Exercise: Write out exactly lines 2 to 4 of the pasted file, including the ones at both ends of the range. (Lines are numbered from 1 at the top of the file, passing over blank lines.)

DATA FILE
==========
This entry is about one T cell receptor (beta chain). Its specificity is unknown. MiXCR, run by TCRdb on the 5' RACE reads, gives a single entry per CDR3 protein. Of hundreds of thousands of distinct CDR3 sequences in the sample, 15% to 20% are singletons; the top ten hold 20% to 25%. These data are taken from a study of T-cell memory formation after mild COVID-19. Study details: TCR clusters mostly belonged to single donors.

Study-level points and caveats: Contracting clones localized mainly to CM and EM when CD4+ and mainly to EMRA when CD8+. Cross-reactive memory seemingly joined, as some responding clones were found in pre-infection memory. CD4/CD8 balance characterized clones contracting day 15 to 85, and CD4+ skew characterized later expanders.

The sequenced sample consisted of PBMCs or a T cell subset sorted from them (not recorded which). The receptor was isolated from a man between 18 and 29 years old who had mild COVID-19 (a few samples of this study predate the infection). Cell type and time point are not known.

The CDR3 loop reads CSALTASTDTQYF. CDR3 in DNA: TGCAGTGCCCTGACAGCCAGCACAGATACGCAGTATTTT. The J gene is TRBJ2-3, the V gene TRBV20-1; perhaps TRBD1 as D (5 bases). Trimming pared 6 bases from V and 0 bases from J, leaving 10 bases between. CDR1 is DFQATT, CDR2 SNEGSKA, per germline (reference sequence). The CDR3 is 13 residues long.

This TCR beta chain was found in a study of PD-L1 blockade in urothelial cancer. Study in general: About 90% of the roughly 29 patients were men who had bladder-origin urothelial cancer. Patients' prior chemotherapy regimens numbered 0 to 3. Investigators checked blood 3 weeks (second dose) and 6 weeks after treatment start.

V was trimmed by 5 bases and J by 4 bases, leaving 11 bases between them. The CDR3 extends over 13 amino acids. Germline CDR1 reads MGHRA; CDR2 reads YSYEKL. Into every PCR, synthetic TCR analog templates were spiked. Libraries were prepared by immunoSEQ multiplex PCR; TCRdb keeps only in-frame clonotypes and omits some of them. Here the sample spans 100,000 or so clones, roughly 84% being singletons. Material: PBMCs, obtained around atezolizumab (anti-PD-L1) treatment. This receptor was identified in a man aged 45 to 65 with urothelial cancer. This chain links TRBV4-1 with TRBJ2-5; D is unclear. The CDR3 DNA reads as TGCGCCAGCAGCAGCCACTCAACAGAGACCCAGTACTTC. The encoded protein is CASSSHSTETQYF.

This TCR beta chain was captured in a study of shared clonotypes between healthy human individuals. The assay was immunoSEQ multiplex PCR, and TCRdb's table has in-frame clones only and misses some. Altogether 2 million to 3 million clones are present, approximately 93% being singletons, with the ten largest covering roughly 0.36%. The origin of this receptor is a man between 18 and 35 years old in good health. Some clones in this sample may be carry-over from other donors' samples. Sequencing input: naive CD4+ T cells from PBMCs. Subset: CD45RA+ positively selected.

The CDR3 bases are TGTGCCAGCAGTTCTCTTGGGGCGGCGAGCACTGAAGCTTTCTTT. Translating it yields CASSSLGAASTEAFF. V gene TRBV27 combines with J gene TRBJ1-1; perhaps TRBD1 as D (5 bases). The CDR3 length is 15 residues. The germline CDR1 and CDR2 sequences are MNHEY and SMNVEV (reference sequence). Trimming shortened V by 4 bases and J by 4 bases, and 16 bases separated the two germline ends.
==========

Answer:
Study-level points and caveats: Contracting clones localized mainly to CM and EM when CD4+ and mainly to EMRA when CD8+. Cross-reactive memory seemingly joined, as some responding clones were found in pre-infection memory. CD4/CD8 balance characterized clones contracting day 15 to 85, and CD4+ skew characterized later expanders.

The sequenced sample consisted of PBMCs or a T cell subset sorted from them (not recorded which). The receptor was isolated from a man between 18 and 29 years old who had mild COVID-19 (a few samples of this study predate the infection). Cell type and time point are not known.

The CDR3 loop reads CSALTASTDTQYF. CDR3 in DNA: TGCAGTGCCCTGACAGCCAGCACAGATACGCAGTATTTT. The J gene is TRBJ2-3, the V gene TRBV20-1; perhaps TRBD1 as D (5 bases). Trimming pared 6 bases from V and 0 bases from J, leaving 10 bases between. CDR1 is DFQATT, CDR2 SNEGSKA, per germline (reference sequence). The CDR3 is 13 residues long.